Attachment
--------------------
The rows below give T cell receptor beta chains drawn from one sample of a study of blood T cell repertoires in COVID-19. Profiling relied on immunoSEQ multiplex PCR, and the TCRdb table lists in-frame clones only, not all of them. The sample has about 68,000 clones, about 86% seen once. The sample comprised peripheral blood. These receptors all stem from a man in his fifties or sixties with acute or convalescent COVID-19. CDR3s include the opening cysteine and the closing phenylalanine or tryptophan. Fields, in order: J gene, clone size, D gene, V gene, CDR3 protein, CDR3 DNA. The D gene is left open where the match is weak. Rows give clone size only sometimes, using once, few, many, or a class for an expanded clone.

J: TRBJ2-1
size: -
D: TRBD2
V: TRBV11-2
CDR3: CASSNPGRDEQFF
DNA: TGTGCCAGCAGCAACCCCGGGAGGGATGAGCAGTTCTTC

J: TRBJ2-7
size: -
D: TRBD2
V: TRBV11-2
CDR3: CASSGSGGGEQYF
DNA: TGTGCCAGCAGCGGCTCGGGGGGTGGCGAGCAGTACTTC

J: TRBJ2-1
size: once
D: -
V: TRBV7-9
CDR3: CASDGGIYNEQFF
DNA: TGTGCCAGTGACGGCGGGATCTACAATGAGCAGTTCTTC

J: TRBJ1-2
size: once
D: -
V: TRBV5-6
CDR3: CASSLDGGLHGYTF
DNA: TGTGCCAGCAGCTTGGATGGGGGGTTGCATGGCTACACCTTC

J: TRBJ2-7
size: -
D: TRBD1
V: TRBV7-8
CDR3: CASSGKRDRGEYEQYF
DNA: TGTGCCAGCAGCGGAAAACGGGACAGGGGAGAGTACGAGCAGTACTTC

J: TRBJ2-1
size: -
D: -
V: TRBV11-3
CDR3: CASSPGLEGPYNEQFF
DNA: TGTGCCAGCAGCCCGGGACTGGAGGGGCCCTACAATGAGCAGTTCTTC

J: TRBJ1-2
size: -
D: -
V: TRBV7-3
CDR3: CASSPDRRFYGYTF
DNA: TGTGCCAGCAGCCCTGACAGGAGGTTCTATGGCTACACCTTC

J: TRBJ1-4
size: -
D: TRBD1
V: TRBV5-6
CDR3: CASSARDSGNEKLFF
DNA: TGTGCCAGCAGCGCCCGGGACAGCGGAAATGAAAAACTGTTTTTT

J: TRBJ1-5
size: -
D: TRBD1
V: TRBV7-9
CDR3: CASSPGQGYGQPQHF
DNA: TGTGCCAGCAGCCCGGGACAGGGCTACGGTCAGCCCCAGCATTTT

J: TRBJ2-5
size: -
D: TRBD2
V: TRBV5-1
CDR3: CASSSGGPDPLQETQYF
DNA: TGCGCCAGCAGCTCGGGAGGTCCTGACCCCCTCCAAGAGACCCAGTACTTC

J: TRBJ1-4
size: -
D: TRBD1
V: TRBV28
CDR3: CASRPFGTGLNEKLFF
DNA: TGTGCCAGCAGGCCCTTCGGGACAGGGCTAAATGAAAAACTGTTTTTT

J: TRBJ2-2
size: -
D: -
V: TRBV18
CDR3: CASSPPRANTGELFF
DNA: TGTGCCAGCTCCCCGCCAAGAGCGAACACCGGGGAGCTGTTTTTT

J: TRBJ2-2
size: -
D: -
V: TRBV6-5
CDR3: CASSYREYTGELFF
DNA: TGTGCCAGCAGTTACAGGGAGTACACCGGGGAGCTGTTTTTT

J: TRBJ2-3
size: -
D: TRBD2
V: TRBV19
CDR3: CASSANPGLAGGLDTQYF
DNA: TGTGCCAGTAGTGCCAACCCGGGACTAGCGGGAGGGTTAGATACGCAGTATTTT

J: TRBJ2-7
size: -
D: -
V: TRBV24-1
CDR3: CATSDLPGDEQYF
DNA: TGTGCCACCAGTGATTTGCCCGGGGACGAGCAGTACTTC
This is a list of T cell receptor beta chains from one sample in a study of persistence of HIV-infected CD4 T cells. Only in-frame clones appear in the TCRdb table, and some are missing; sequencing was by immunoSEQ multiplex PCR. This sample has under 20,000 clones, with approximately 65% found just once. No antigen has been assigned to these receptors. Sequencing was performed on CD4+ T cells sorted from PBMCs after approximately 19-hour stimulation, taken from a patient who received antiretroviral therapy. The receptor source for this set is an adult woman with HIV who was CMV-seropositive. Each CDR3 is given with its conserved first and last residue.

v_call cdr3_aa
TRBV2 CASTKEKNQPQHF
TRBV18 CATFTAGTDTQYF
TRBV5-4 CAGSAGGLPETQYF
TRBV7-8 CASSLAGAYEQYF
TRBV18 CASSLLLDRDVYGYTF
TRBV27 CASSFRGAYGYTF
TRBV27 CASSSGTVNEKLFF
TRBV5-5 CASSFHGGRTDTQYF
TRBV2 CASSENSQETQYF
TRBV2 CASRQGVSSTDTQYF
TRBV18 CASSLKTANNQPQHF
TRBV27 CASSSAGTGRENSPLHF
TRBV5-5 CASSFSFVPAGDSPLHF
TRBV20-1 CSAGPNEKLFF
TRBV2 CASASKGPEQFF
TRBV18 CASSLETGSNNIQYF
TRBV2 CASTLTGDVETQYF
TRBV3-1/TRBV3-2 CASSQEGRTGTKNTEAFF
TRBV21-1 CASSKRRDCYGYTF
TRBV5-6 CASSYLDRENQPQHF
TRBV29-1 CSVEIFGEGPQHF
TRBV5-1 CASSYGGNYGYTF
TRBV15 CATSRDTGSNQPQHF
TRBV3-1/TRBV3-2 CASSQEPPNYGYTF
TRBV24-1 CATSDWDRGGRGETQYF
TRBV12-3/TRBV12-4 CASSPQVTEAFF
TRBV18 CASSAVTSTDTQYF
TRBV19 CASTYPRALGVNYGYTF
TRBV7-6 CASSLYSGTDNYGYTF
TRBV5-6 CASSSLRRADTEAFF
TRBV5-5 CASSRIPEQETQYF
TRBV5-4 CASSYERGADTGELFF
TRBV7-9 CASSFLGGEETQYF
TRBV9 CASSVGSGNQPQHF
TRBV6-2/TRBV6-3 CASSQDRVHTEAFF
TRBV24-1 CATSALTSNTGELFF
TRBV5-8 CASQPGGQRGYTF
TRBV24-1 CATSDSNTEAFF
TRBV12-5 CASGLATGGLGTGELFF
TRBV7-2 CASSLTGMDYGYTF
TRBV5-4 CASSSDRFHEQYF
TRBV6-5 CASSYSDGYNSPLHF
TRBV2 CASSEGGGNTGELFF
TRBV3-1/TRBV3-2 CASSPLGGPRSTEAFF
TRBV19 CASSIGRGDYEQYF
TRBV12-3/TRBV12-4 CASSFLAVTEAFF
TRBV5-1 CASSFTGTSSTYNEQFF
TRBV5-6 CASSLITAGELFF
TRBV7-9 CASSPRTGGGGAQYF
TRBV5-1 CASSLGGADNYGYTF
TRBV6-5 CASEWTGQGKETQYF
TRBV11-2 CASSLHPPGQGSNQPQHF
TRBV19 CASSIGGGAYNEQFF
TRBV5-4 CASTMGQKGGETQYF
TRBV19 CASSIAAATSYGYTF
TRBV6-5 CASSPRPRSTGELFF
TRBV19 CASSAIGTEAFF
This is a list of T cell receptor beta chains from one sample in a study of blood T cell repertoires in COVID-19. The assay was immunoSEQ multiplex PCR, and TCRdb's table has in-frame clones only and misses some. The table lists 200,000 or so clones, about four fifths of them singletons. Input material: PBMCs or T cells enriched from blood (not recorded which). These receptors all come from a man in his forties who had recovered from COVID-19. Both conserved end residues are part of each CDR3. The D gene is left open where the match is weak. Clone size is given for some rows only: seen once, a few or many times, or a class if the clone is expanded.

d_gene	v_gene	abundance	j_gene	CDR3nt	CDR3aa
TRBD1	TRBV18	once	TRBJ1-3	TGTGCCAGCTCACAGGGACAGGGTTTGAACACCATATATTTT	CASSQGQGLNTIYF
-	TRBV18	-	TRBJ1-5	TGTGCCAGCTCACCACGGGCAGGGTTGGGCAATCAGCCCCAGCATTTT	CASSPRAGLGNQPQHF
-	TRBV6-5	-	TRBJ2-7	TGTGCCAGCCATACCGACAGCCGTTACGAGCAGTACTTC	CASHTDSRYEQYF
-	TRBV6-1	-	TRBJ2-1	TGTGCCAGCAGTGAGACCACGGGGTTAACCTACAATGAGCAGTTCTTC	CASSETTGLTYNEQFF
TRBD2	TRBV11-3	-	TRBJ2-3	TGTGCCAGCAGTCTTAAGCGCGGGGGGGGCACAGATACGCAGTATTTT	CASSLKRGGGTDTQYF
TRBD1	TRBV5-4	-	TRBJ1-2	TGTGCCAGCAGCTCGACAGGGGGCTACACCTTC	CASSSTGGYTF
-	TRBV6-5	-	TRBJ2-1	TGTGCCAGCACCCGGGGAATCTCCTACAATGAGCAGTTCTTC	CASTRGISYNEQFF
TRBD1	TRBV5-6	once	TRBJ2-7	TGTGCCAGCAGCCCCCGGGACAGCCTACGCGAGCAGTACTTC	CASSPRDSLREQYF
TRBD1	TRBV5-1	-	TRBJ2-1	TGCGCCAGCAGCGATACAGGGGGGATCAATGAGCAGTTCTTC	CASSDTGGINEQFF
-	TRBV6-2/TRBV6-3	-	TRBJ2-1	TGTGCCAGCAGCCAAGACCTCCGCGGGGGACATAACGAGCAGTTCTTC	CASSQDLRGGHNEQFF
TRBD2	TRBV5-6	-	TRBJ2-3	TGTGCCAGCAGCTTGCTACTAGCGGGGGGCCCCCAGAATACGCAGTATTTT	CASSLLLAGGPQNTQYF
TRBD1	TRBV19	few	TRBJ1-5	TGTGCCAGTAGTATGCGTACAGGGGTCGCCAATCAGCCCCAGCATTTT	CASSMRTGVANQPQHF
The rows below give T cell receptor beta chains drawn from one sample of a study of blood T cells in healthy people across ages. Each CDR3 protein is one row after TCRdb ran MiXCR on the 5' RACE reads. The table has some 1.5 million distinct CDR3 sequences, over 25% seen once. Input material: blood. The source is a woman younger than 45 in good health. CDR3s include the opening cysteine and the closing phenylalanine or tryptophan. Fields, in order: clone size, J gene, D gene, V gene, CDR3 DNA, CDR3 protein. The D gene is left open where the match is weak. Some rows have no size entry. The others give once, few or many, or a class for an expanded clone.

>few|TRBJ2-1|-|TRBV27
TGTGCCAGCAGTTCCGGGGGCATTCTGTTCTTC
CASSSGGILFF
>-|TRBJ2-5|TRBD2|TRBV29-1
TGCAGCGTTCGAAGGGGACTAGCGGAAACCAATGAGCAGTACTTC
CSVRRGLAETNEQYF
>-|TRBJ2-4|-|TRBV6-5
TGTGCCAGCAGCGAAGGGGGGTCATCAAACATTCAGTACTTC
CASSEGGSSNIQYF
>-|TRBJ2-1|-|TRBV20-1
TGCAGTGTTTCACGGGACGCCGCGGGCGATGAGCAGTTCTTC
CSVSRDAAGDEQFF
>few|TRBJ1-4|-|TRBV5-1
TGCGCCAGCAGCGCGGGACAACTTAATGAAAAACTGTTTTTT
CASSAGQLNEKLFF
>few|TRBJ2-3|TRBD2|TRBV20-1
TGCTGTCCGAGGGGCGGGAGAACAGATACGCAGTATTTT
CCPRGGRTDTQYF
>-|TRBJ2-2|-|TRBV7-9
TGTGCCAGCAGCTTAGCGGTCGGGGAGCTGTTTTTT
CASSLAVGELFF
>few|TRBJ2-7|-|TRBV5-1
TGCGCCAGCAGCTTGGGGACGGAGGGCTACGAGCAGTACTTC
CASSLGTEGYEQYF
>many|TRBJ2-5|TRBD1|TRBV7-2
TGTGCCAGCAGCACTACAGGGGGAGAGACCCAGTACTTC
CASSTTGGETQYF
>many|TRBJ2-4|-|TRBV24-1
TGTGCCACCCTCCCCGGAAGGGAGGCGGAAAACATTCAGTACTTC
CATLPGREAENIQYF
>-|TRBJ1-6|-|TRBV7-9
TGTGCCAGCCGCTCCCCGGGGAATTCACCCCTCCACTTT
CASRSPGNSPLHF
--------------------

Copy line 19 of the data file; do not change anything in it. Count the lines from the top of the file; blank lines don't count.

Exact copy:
DNA: TGTGCCAGTGACGGCGGGATCTACAATGAGCAGTTCTTC